The art therefore developed much more stable microemulsions containing water, hydrocarbon, insecticide, and one or more emulsifiers. See e.g. U.S. Pat. No. 5,037,653. For purposes of this application a "microemulsion" is a transparent, stable dispersion of oil and water where the dispersed phase consists mostly of small droplets with diameters between 10 and 100 millimicrons.

Microemulsions may be water-continuous, oil-continuous or also bicontinuous. Based on experience with macroemulsions one would expect that oil-continuous microemulsions would be the most effective type for insect knockdown. However, this has not proved true for microemulsions where the knockdown performance can be similar across the various types of oil/water microemulsions.

In any event, prior art microemulsion based insecticides typically have contained relatively low hydrocarbon content (and thus poorer knockdown characteristics than optimal), or used large amounts of emulsifiers to emulsify higher levels of hydrocarbons. Using large amounts of emulsifiers is not desirable for delivering an insect control agent. Apart from the fact that such emulsifiers are often relatively expensive, they can leave undesirable residues on surfaces that are sprayed with the insecticides, and they can be irritating to humans if sprayed into the air in aerosol form.

Further complicating matters is the desirability of having consistent, smooth, and non-foaming spray patterns when providing microemulsions in aerosol form. For example, systems that require shaking may lead to poor spray patterns if the shaking is not completed a short time before use. Moreover, foaming can significantly disrupt a spray pattern.

Thus, a need exists for improved microemulsion based insect control compositions, particularly those suitable for delivery in aerosol form.


In one aspect, the invention provides a microemulsion (preferably an oil-in-water microemulsion). Total hydrocarbon solvent in the microemulsion is above 20% and below 60% (by weight). Where a hydrocarbon propellant is used it forms part of the hydrocarbon solvent, and the portion of the hydrocarbon solvent apart from the propellant is preferably between 15% and 35% (by weight) of the overall microemulsion.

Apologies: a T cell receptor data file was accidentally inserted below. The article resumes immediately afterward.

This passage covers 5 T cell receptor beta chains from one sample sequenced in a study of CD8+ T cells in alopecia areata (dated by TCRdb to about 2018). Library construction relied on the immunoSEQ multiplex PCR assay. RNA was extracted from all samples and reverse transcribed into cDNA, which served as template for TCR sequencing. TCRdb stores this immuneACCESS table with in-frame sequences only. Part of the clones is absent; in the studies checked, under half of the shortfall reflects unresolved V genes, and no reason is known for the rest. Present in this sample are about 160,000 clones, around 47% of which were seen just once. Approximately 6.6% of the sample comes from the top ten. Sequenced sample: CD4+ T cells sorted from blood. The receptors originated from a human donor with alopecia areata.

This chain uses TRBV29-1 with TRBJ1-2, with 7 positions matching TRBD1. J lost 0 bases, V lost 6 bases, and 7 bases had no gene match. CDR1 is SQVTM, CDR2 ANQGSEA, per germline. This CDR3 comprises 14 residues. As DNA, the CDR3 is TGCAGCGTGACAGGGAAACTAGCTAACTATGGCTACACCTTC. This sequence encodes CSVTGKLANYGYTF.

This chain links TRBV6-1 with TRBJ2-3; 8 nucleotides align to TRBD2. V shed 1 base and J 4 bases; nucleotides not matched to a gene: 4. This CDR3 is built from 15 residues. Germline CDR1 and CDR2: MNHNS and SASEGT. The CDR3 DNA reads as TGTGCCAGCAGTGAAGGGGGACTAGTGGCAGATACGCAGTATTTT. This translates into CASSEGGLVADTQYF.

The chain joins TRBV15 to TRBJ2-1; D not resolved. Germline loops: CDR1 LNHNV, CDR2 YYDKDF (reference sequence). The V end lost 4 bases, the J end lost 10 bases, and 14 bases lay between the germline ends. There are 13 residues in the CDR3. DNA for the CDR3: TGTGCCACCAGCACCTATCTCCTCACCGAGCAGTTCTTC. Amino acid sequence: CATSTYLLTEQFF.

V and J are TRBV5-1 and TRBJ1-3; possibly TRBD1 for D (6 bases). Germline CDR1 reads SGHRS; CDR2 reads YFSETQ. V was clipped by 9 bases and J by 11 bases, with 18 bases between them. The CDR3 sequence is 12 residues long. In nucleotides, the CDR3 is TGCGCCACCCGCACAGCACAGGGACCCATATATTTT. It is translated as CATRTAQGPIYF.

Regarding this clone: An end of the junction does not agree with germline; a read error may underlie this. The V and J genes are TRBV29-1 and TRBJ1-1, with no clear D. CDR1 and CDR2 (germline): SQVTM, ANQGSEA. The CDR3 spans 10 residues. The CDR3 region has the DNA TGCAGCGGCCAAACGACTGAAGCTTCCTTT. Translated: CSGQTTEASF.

Surfactant is between 2% and 7.5% by weight of the microemulsion (preferably below 6%). At least 10% by weight of the microemulsion is water (preferably above 30%), and there is also an insect control agent such as an insecticidally-active toxicant.

The above microemulsions are particularly suitable for delivery in aerosol form. Thus, I prefer to have 5% or more (e.g. 10-20%) by weight of the microemulsion be a hydrocarbon propellant dispersed in an oil phase of the microemulsion.

A wide variety of gaseous hydrocarbons can be used for this purpose. They typically liquefy under the pressure conditions of an aerosol can and become part of the hydrocarbon solvent. For example, the propellant can be dimethylether, difluoroethane, propane, butane, isobutane and mixtures thereof. A particularly preferred propellant is A-70 from Phillips Petroleum, a 45/55 (mole %) propane/isobutane mixture. Another is B-70 from Phillips Petroleum, which is a propane/n-butane/isobutane, 55/27/18 (mole %) mixture. For purposes of this application, a "hydrocarbon" only has carbon and hydrogen.

Surfactants can be cationic, anionic, amphoteric and nonionic surfactants. However, I prefer to use a mixture of an anionic surfactant and a nonionic surfactant. See generally EP677,579.

Especially preferred is an essentially equal mix of isopropylamine sulfonate (Calimulse PRS; Pilot Chemical) and a tristyrlyphenol, such as tristyrylphenol ethoxylate (Soprophor BSU; Rhone Poulenc). Other suitable nonionic surfactants are Soprophors 4D 384 and FL, and polyethoxylates derived from primary and secondary aliphatic alcohols having from 8 to 24 carbons atoms in the alcohol alkyl chain. In addition, part or all of the ethylene oxide may be replaced by propylene oxide.

Still other suitable nonionic detergents are polyoxyalkylene alkyl phenols; polyalkylene esters of the higher organic acids having 8 or more carbon atoms in the acid hydrophobe and 10 or more moles of ethylene oxide as a hydrophilic group; polyalkylene alkyl amines whose hydrophobic group is from a primary, secondary or tertiary amine and whose ethylene oxide content is sufficiently high to impart both water solubility and nonionic characteristics, usually derived from fatty acids with 8 or more carbons; polyalkylene alkyl amides having a hydrophobic group derived from an amide of a fatty acid or ester; fatty acid esters of glycols, polyalkylene oxide block copolymer and the like.

Representative of the suitable anionic surfactants alkyl aryl sulfonates of 6 to 20 carbons atoms in the alkyl group; C10 -C22 fatty acid soaps; C10 -C22 fatty sulfates; C10 -C22 alkyl sulfonates, including the alkali metal salts of the higher alkyl and linear paraffin sulfonic acids and salts thereof; alkali metal dialkyl sulfosuccinates, ethoxylated alcohol sulfates, phosphate esters, taurates, and the like. See also U.S. Pat. No. 5,037,653 for other surfactants.